CNBC News Releases

First on CNBC: CNBC Excerpts: Federal Reserve Bank of Minneapolis President Neel Kashkari Speaks with CNBC’s “Squawk Box” Today


WHEN: Today, Wednesday, February 17th

WHERE: CNBC's "Squawk Box"

Following are excerpts from the unofficial transcript of a FIRST ON CNBC interview with Federal Reserve Bank of Minneapolis President Neel Kashkari on CNBC's "Squawk Box" (M-F, 6AM-9AM ET) today, Wednesday, February 17th. Following are links to the videos on, and

All references must be sourced to CNBC.


I think that community banks and small banks are being caught in the umbrella of what we are trying to do to stabilize the biggest banks. So in my view, if we actually took transformational action to stabilize the biggest banks, make sure they are secure, maybe we can relieve some of the regulations on some of the smaller banks that weren't part of this.


I want to be honest with the American people. That yes, progress has been made, but if we have a stressed economic environment and multiple banks are in trouble at the same time, the government is going to have to step in and bail them out. And I don't think that's an answer that people are going to find acceptable. And so now is the time to consider more transformational solutions – break-up the banks is one of them – some experts have advocated turning them into utilities by putting so much capital in them that they can't fail, or taxing leverage across the financial system.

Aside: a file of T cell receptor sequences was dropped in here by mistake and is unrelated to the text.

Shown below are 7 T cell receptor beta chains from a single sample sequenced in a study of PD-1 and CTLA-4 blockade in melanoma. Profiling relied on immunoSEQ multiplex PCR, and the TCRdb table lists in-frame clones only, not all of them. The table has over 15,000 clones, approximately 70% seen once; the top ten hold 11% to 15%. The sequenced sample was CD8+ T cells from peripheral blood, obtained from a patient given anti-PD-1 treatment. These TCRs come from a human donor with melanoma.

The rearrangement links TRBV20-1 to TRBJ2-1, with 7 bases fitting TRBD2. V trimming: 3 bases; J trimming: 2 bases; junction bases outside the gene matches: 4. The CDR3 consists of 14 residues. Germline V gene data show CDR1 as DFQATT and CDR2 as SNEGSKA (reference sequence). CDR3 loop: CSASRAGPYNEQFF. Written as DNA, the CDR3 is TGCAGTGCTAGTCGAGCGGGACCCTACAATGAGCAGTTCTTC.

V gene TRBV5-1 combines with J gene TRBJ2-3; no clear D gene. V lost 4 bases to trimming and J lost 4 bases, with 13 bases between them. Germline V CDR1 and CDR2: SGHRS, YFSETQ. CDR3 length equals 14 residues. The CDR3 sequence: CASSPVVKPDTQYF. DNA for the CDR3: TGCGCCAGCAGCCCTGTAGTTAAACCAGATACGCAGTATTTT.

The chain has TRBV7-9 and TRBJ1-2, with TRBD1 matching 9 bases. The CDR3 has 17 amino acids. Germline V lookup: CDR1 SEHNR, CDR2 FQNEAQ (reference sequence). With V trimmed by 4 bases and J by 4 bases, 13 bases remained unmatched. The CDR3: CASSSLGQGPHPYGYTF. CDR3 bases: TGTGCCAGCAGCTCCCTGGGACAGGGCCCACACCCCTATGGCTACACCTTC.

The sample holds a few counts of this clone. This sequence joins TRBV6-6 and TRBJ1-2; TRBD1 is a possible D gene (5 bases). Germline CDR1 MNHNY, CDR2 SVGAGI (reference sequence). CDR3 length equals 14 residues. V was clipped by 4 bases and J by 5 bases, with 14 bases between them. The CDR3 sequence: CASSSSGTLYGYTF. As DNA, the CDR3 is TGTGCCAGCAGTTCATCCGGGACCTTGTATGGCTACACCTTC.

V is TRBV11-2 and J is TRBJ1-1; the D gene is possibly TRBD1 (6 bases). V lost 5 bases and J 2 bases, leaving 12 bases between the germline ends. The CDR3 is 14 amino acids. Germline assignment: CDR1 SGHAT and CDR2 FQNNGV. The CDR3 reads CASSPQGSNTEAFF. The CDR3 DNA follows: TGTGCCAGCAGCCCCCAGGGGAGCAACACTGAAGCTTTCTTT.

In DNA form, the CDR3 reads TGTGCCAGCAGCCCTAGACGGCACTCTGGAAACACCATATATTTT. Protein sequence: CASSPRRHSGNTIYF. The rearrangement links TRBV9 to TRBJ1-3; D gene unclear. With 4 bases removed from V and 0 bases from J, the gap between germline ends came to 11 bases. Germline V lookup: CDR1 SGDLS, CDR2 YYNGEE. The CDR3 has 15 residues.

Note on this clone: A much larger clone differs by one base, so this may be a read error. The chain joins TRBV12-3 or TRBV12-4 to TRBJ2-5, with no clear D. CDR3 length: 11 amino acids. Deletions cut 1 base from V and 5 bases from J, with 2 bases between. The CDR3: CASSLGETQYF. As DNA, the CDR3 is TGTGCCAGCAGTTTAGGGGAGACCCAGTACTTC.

There are economies of scale and scope with banks, but there are also costs of having these giant banks. And if we were to restructure our financial system, I believe small and mid-sized banks would grow to fill some of that void. Look, if other countries want to take huge risks with their financial systems, we can't stop them. But we should do what's right in our country – create one set of rules and every bank that operates in America needs to follow those rules.


None of us has perfect information into the Chinese government – and their financial system. But from what I know of the Chinese system, they have enough capital to stand behind their banking system. But again, it leads to great cost to their society; it leads to great market upheaval and one of the transmission mechanisms from China to the U.S. are obviously risk premiums, obviously volatility in the markets. Even If our trade linkages may be moderate, if risk premiums go up all around the world, that could have an effect on our economy too.


If I didn't step forward or my colleagues in Minneapolis did not step forward and say we have a problem, and we're going to have to take some responsibility and try and do something about it, who's going to do it? Who's going to step forward?


I don't find that compelling. I think the big bond managers like PIMCO and Blackrock and others, if they want to trade with each other, they can find a way to trade with each other. I just don't find it compelling.

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